The annual Government Relations Legislative Breakfast had particular urgency for Westchester Jewish community leaders and volunteers, given the current uncertainty about the national political landscape, and how decisions made in Washington, D.C., will affect local Jewish organizations.

“It’s been a challenging few months for the Jewish community because of anti-Semitism and acts of terror,” said Paul Warhit, president of the Westchester Jewish Council. “I’m proud of how the Jewish community has taken part in the response, along with the DA’s office and the support of our 43 local police departments.”

The March 31 event, co-sponsored by UJA-Federation of New York and the Westchester Jewish Council at the Jewish Community Center of Harrison, a Conservative synagogue, included comments from Reps. Eliot Engel and Nita Lowey, among others, reiterating their strong support for Israel and their efforts to protect domestic issues, like health care, child care and the environment.

Westchester County Executive Rob Astorino encouraged the audience to take advantage of the county’s resources to assess security threats and develop appropriate steps to protect their organizations.

“These hate crimes are despicable,” said Astorino. “You do have an ally with me and with the county legislators. We’re all in this together.”

The breakfast featured Westchester County District Attorney Anthony A. Scarpino, who discussed recent threats to institutions like the JCCs and the appearance of swastikas on school and college campuses, among other concerns.

Scarpino acknowledged the “recent uptick in anti-Semitic acts,” with eight such crimes for 2016 and 10 incidents so far for 2017.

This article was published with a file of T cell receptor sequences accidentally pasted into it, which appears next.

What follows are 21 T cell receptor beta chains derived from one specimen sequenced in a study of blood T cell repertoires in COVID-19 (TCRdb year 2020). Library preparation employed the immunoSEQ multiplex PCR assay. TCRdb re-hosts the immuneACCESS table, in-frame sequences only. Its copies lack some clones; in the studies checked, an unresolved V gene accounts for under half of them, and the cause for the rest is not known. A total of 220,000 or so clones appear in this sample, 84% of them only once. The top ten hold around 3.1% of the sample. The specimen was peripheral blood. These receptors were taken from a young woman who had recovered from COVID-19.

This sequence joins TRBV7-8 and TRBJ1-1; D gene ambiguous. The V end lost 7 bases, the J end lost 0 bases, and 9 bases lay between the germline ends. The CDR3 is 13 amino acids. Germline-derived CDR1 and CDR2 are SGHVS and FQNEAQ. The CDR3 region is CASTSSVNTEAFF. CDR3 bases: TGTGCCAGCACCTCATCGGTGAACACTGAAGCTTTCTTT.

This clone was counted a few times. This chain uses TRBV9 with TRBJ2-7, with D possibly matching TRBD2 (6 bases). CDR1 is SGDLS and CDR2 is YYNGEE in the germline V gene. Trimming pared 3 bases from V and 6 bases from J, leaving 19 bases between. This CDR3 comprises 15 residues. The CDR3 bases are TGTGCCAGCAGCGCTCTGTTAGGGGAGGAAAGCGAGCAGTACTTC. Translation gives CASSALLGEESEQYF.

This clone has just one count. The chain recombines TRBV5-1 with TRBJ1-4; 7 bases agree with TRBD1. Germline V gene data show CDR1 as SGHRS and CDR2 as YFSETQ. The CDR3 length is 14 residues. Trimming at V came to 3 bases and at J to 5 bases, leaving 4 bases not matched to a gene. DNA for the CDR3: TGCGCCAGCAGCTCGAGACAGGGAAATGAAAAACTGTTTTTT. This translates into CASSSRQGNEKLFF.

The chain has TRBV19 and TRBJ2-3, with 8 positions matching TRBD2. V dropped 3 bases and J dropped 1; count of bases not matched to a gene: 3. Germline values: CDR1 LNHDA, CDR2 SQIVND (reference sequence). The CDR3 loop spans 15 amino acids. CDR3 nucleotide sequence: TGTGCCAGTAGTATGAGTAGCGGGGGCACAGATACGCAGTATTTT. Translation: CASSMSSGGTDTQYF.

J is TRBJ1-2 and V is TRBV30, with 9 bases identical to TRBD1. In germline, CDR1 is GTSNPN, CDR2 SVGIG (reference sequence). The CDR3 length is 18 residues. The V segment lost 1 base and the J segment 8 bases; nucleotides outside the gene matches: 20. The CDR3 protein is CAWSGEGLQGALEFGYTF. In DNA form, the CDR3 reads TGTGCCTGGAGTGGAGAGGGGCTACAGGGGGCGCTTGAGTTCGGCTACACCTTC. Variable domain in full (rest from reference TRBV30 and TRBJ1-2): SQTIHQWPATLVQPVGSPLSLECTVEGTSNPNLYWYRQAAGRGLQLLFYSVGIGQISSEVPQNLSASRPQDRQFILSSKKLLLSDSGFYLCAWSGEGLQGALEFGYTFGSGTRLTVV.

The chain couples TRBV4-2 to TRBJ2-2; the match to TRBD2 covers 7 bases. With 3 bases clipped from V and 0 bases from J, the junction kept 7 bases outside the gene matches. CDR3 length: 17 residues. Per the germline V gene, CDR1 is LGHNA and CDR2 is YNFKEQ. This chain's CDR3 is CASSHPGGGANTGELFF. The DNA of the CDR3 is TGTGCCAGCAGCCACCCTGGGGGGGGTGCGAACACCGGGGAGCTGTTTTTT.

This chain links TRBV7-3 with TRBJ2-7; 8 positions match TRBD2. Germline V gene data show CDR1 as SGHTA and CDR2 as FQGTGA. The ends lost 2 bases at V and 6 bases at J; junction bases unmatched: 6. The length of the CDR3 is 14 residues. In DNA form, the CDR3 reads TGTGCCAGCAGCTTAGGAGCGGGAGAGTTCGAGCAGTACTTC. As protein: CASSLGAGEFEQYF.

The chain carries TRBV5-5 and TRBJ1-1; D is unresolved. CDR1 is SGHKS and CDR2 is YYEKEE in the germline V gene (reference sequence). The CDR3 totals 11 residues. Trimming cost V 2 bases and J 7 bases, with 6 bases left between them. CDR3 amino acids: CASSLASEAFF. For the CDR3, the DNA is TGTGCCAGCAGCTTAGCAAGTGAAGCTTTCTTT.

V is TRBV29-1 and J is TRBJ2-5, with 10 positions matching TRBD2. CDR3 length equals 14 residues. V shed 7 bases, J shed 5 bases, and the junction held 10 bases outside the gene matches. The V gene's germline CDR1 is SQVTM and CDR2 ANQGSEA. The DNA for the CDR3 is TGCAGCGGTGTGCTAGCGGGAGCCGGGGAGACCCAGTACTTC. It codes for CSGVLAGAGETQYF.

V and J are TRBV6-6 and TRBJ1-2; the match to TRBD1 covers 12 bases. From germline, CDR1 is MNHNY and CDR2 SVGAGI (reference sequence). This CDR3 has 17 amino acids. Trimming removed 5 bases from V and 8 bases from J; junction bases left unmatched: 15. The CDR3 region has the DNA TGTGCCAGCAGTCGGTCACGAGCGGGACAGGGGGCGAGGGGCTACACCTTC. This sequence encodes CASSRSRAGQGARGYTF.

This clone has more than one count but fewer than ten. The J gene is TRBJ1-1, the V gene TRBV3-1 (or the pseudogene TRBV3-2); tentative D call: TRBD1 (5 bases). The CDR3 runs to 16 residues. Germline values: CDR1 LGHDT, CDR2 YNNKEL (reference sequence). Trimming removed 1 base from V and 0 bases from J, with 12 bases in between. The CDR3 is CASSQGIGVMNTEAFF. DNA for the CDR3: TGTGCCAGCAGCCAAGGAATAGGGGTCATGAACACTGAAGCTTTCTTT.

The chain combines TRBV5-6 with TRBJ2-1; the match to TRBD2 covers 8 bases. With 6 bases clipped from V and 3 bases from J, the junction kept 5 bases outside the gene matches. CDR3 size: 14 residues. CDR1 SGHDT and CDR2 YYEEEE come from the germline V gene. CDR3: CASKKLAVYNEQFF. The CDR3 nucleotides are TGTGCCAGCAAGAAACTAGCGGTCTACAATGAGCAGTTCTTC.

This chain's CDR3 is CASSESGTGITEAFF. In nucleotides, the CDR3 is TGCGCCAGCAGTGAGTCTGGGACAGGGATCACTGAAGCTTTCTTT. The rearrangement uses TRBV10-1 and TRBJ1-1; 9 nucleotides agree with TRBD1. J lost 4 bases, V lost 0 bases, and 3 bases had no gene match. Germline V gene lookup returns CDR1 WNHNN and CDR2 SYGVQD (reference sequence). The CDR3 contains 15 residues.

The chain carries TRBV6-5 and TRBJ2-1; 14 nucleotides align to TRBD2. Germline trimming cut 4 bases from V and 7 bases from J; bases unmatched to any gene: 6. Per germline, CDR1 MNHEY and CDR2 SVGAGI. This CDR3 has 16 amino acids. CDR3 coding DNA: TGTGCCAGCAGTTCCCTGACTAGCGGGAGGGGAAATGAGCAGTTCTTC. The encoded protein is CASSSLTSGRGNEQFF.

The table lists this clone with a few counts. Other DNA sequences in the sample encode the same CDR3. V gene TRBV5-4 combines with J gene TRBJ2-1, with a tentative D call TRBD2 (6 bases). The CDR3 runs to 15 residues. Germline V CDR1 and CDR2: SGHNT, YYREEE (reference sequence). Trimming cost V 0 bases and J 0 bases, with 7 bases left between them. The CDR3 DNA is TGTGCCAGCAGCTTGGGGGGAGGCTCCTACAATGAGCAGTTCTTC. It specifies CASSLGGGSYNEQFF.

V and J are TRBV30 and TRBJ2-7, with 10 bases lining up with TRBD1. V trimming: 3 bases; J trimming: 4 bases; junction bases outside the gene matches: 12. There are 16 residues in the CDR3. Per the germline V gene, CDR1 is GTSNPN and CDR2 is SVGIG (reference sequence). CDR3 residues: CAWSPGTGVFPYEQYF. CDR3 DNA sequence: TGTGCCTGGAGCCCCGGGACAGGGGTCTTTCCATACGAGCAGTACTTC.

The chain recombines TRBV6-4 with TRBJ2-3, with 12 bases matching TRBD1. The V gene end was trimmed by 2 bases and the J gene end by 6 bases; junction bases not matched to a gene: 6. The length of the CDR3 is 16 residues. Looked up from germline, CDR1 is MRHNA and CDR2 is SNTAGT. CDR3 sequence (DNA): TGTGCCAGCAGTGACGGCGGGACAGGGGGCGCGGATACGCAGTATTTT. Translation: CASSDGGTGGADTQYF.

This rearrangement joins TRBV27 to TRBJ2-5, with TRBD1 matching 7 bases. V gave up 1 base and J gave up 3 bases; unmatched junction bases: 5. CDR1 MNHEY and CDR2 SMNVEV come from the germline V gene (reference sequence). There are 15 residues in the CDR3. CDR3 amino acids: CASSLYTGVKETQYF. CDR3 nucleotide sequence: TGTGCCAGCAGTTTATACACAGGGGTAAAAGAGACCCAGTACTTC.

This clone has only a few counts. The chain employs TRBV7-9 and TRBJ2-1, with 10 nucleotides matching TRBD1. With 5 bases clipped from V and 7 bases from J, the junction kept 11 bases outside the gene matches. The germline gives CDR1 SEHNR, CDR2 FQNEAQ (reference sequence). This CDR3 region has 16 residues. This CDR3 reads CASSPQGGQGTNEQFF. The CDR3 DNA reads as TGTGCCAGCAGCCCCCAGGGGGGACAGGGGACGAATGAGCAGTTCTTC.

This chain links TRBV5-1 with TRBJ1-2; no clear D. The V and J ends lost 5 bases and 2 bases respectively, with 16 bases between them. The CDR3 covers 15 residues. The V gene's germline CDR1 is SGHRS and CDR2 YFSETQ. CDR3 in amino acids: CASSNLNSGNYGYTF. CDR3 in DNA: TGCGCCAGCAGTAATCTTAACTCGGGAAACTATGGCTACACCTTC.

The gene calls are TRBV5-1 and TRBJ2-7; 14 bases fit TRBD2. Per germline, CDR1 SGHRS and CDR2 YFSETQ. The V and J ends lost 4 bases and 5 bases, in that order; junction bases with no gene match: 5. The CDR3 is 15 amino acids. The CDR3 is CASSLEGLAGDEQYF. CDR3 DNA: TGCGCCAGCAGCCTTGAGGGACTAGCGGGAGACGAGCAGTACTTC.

The Feb. 27 threats against JCCs nationally, including the JCC on the Hudson and the JCC of Mid-Westchester in the county, reflected “the fifth wave of threats since the beginning of 2017,” said Scarpino. “We take these matters very seriously. We recognize the fear and anxiety when swastikas appear on properties.”

He explained that the statutes relating to hate crimes — incidents, for example, involving swastikas, nooses or cross-burnings — elevate those crimes to felonies.

Still, Scarpino cautioned, “What looks to be an incident with the trappings of a hate crime may turn out to be bad manners or just plain stupid.”

The revelations that the threats to the national JCCs had been made by an 18-year-old Jewish Israeli, and law enforcement determined the local JCC threats were made by a copycat from the Midwest, didn’t change the determination of the DA’s office to take future threats seriously.

Without succumbing to “Chicken Little syndrome,” said Scarpino, “we must remain ever-vigilant. The most difficult part of the cases is determining motive. We will continue to prosecute vigorously when we determine there to be actual threats to the community.”